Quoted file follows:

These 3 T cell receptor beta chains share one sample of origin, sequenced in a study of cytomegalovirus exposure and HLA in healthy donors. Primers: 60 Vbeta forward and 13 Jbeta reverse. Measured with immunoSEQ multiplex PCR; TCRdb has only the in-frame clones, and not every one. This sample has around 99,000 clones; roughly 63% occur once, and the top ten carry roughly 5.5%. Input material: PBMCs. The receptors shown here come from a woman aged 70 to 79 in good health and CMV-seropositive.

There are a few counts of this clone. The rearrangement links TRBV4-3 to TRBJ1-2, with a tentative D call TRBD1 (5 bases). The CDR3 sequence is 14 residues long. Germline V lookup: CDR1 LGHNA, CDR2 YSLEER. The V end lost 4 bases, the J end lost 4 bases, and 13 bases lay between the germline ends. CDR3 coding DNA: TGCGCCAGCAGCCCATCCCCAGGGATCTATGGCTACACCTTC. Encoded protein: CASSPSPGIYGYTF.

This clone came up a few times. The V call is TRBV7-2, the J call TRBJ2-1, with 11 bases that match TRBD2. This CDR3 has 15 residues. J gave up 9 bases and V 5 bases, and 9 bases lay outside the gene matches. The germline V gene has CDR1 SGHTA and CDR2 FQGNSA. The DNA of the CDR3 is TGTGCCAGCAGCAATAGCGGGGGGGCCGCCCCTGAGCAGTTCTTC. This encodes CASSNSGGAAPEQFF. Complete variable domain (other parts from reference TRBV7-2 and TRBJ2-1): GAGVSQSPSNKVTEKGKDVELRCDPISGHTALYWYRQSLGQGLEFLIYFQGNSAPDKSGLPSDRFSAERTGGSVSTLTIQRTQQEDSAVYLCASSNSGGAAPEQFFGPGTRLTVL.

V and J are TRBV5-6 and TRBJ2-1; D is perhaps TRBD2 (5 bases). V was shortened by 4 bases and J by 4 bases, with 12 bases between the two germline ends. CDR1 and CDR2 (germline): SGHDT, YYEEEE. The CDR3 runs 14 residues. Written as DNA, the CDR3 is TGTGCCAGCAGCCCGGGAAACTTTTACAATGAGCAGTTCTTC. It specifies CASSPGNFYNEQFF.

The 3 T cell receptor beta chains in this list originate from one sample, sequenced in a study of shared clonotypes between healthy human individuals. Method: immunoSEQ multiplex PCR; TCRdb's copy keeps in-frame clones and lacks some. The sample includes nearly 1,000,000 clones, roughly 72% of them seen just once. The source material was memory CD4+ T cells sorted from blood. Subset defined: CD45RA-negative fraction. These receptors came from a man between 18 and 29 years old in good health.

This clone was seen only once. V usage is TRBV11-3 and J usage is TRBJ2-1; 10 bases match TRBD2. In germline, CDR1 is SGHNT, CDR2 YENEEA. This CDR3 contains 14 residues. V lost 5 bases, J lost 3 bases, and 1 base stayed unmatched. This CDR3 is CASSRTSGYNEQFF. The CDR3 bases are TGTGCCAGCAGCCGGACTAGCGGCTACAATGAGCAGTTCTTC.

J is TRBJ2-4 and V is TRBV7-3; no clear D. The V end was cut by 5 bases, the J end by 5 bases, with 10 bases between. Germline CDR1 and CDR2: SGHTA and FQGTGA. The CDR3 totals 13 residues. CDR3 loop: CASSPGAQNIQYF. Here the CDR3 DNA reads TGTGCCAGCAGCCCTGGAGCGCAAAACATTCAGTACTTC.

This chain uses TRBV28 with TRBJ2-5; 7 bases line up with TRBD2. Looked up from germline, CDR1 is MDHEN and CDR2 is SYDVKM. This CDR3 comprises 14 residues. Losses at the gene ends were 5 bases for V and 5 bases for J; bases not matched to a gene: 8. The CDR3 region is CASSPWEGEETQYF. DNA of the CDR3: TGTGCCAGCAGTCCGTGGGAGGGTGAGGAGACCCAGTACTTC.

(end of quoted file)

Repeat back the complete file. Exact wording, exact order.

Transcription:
These 3 T cell receptor beta chains share one sample of origin, sequenced in a study of cytomegalovirus exposure and HLA in healthy donors. Primers: 60 Vbeta forward and 13 Jbeta reverse. Measured with immunoSEQ multiplex PCR; TCRdb has only the in-frame clones, and not every one. This sample has around 99,000 clones; roughly 63% occur once, and the top ten carry roughly 5.5%. Input material: PBMCs. The receptors shown here come from a woman aged 70 to 79 in good health and CMV-seropositive.

There are a few counts of this clone. The rearrangement links TRBV4-3 to TRBJ1-2, with a tentative D call TRBD1 (5 bases). The CDR3 sequence is 14 residues long. Germline V lookup: CDR1 LGHNA, CDR2 YSLEER. The V end lost 4 bases, the J end lost 4 bases, and 13 bases lay between the germline ends. CDR3 coding DNA: TGCGCCAGCAGCCCATCCCCAGGGATCTATGGCTACACCTTC. Encoded protein: CASSPSPGIYGYTF.

This clone came up a few times. The V call is TRBV7-2, the J call TRBJ2-1, with 11 bases that match TRBD2. This CDR3 has 15 residues. J gave up 9 bases and V 5 bases, and 9 bases lay outside the gene matches. The germline V gene has CDR1 SGHTA and CDR2 FQGNSA. The DNA of the CDR3 is TGTGCCAGCAGCAATAGCGGGGGGGCCGCCCCTGAGCAGTTCTTC. This encodes CASSNSGGAAPEQFF. Complete variable domain (other parts from reference TRBV7-2 and TRBJ2-1): GAGVSQSPSNKVTEKGKDVELRCDPISGHTALYWYRQSLGQGLEFLIYFQGNSAPDKSGLPSDRFSAERTGGSVSTLTIQRTQQEDSAVYLCASSNSGGAAPEQFFGPGTRLTVL.

V and J are TRBV5-6 and TRBJ2-1; D is perhaps TRBD2 (5 bases). V was shortened by 4 bases and J by 4 bases, with 12 bases between the two germline ends. CDR1 and CDR2 (germline): SGHDT, YYEEEE. The CDR3 runs 14 residues. Written as DNA, the CDR3 is TGTGCCAGCAGCCCGGGAAACTTTTACAATGAGCAGTTCTTC. It specifies CASSPGNFYNEQFF.

The 3 T cell receptor beta chains in this list originate from one sample, sequenced in a study of shared clonotypes between healthy human individuals. Method: immunoSEQ multiplex PCR; TCRdb's copy keeps in-frame clones and lacks some. The sample includes nearly 1,000,000 clones, roughly 72% of them seen just once. The source material was memory CD4+ T cells sorted from blood. Subset defined: CD45RA-negative fraction. These receptors came from a man between 18 and 29 years old in good health.

This clone was seen only once. V usage is TRBV11-3 and J usage is TRBJ2-1; 10 bases match TRBD2. In germline, CDR1 is SGHNT, CDR2 YENEEA. This CDR3 contains 14 residues. V lost 5 bases, J lost 3 bases, and 1 base stayed unmatched. This CDR3 is CASSRTSGYNEQFF. The CDR3 bases are TGTGCCAGCAGCCGGACTAGCGGCTACAATGAGCAGTTCTTC.

J is TRBJ2-4 and V is TRBV7-3; no clear D. The V end was cut by 5 bases, the J end by 5 bases, with 10 bases between. Germline CDR1 and CDR2: SGHTA and FQGTGA. The CDR3 totals 13 residues. CDR3 loop: CASSPGAQNIQYF. Here the CDR3 DNA reads TGTGCCAGCAGCCCTGGAGCGCAAAACATTCAGTACTTC.

This chain uses TRBV28 with TRBJ2-5; 7 bases line up with TRBD2. Looked up from germline, CDR1 is MDHEN and CDR2 is SYDVKM. This CDR3 comprises 14 residues. Losses at the gene ends were 5 bases for V and 5 bases for J; bases not matched to a gene: 8. The CDR3 region is CASSPWEGEETQYF. DNA of the CDR3: TGTGCCAGCAGTCCGTGGGAGGGTGAGGAGACCCAGTACTTC.